What’s coming up in March? How about these three possibilities?
Shares in XLMedia (LSE: XLM) have multiplied in value around 2.7 times since the end of 2014, to 109p today, yet they’re still trading on a relatively undemanding P/E multiple of 11.6 — which is significantly below the long-term FTSE 100 average of around 14.
Forecasts make this look like an attractive growth proposition, with a 17% rise in EPS pencilled in for the year just ended in December 2016, followed by two more years of growth that would drop the P/E to 9.4 by 2018 and give us a PEG ratio of an attractive 0.6. What’s more, there are well-covered dividends to be had too, expected to yield 5.1% in 2017 and 5.9% in 2018.
Results for 2016 are due on 7 March, and a trading update in January boasted of “another year of strong trading with significant growth set to continue“. The company, which bills itself as a “leading provider of digital performance marketing services“, announced a 15% rise in revenue to $103m with EBIDTA up 21% to at least $34.5m — those are, apparently, record figures.
XLMedia is also bucking the trend in publishing with that part of its business contributing to revenue growth, and to me it adds up to a very tempting proposition.
Forterra (LSE: FORT) makes bricks, concrete and other building products, and its share price was somewhat bizarrely hammered by the Brexit vote last June. But if you’d taken advantage of the madness and bought during the crash, you’d now be sitting on a profit of 75%.
At 195p today, the shares are trading on a forward P/E of only 8.6 while expected to offer a tasty dividend yield of 4.6% — and those figures would improve to 7.8 and 5.2% respectively by 2018, if forecasts prove accurate.
Demand towards the end of 2016 remained strong, we were told in January, with brick sales ahead of the previous year, and there should be no surprises when 2016 results are revealed on 15 March.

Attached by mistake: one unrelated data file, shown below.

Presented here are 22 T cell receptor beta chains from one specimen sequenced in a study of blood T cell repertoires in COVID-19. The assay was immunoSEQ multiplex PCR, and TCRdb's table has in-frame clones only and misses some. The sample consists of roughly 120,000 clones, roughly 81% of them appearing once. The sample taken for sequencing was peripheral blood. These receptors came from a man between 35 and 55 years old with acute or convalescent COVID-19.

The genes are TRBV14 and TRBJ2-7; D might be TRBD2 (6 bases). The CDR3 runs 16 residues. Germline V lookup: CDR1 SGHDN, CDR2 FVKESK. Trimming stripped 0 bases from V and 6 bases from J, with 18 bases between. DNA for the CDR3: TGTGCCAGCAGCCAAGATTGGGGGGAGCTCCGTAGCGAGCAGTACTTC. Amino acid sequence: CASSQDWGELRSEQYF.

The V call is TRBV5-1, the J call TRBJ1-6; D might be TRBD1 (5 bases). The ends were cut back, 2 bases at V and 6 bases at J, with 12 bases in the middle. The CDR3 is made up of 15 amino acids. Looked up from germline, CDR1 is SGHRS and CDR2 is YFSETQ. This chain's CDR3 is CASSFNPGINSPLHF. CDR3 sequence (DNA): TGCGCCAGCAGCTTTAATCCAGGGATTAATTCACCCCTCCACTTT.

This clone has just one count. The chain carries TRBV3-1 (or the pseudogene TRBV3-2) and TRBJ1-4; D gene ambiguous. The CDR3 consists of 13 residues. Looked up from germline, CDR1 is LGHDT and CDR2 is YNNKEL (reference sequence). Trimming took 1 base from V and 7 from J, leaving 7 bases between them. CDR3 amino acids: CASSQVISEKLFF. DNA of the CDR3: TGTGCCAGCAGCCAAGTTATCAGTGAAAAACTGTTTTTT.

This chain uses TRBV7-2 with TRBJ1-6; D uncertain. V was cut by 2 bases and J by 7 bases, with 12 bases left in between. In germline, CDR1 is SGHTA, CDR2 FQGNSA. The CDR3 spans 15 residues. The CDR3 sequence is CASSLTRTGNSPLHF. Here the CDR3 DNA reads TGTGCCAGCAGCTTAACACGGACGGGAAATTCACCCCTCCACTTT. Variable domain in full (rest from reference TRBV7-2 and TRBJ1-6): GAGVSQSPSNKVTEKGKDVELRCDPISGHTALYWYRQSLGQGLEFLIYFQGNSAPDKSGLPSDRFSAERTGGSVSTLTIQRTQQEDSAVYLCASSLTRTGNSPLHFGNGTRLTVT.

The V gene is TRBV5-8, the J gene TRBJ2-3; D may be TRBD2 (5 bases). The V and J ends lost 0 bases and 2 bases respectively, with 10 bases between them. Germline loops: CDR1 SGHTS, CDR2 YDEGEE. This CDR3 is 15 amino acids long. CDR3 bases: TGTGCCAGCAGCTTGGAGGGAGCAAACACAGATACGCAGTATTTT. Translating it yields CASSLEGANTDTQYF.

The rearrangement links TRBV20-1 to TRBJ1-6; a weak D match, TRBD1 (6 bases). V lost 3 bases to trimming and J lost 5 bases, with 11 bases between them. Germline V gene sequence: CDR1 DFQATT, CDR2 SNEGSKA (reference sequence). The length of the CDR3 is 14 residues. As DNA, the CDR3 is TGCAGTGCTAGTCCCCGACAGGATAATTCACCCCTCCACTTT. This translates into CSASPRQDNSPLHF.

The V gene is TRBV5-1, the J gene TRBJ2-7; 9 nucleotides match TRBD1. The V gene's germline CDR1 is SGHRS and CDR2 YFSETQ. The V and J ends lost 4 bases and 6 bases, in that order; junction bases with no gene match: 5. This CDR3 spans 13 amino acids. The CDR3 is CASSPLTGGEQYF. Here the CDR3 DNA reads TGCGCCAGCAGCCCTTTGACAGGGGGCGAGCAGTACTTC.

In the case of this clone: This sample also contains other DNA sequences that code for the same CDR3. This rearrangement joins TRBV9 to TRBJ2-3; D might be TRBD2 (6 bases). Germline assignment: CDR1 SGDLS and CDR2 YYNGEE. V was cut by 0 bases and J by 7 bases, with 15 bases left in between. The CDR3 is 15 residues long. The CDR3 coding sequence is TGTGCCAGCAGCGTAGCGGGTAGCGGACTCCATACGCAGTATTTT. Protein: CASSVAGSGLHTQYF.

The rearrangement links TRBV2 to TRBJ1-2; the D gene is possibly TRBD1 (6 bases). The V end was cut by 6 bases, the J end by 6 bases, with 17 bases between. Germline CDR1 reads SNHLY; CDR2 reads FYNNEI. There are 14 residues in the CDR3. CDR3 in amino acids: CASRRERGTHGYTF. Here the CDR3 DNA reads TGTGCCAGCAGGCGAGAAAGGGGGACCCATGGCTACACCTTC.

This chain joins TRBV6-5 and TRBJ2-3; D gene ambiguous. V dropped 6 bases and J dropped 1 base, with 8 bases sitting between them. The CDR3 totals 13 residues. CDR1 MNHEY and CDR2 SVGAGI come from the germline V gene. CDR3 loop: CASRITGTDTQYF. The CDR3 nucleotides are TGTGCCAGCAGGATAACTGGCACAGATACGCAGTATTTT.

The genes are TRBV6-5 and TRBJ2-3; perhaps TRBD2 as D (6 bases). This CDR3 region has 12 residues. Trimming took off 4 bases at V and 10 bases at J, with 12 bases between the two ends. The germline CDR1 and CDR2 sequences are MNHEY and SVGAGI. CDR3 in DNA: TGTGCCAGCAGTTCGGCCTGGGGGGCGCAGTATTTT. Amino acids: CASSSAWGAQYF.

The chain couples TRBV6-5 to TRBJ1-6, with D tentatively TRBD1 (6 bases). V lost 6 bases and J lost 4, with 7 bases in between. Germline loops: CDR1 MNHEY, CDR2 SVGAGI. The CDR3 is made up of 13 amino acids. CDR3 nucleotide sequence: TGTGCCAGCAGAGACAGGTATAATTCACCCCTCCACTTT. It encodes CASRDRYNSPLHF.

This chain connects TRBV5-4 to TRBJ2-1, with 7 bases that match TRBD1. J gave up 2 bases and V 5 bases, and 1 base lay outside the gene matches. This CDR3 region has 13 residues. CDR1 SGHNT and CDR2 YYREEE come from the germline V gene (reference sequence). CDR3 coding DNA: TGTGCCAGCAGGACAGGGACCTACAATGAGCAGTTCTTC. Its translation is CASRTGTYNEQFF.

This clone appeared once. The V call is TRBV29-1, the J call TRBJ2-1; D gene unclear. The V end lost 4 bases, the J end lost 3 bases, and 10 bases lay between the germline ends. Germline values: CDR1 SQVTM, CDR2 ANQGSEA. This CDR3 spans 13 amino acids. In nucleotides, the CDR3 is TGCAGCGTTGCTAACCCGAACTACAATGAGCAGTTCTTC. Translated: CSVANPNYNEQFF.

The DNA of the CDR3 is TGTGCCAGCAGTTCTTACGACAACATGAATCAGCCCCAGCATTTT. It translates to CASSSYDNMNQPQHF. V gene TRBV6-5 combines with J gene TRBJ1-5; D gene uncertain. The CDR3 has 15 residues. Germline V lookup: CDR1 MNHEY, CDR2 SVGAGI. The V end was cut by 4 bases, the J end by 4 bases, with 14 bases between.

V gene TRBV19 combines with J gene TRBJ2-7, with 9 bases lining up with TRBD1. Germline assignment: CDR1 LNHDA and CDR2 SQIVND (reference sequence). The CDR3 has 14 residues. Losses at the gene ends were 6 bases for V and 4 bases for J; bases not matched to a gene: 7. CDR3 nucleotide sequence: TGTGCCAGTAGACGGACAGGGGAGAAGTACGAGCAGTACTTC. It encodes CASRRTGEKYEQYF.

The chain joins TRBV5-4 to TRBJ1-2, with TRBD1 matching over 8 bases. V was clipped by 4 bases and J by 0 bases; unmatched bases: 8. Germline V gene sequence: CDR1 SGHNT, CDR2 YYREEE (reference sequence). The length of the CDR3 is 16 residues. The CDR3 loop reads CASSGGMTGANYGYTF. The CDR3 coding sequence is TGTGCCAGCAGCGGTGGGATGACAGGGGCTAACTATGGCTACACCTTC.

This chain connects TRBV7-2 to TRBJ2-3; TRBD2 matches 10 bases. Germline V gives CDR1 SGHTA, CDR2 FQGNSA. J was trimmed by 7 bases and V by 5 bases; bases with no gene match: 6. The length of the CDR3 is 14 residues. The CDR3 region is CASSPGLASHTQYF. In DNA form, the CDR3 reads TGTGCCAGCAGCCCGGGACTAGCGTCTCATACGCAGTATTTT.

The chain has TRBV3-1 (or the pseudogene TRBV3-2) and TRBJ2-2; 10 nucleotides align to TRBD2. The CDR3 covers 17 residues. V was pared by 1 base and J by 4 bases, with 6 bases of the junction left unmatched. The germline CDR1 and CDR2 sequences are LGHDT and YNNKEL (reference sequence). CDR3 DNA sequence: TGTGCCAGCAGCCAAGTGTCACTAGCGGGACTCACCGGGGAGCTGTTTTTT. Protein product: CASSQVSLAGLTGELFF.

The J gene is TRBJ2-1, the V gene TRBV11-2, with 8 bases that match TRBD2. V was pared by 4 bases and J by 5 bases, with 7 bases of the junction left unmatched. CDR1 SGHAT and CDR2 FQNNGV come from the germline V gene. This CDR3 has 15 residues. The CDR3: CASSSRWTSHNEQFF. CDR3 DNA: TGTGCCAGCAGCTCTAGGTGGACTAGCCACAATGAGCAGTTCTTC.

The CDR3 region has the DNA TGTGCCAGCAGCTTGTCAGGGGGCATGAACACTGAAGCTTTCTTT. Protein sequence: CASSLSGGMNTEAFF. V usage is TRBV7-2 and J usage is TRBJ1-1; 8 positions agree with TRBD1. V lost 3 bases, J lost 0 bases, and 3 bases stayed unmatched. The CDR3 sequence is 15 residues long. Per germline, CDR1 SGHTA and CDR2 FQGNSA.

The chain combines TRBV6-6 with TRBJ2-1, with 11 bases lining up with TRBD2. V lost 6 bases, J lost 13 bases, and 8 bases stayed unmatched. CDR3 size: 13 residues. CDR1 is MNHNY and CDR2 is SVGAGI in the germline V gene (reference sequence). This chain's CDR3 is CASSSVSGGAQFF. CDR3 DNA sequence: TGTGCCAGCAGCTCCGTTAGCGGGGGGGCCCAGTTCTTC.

There is some debt on the books, which slightly moderates the attraction of Forterra’s apparent low valuation, with net debt at the end of 2016 standing at approximately £93m. Compared to a market cap of around £440m, though, that’s actually not a big figure, and strong cash flow has apparently helped get the net debt to adjusted EBITDA ratio down to 1.5 — I’d like to see it come down some more, but I’m happy.
Internet of things
Yes, that buzzword. It’s apparently part of what Fusionex International (LSE: FXI) does, and the City’s analysts are expecting it to help deliver profits for the software specialist. But the shares have lost 80% of their value in the past three years, as reality hasn’t quite lived up to early promise just yet.
Results for the year to September 2016 won’t be with us until 15 March, with the firm only having appointed Stifel Nicolaus Europe as nominated advisor (or Nomad, an AIM requirement) and joint broker this month, and that delay could be making people twitchy.
Growth is expected to soar from 2017, and the shares’ predicted 2016 P/E of 71 should drop as low as 11 if forecasts come off. That would make the shares look very attractive today, though the combination of AIM, a new Nomad and the uncertainty surrounding the firm’s technology could be a little off-putting. Still, with a bit of in-depth research, I could see Fusionex as a tempting speculative buy.
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Alan Oscroft has no position in any shares mentioned. The Motley Fool UK has no position in any of the shares mentioned. We Fools don't all hold the same opinions, but we all believe that considering a diverse range of insights makes us better investors.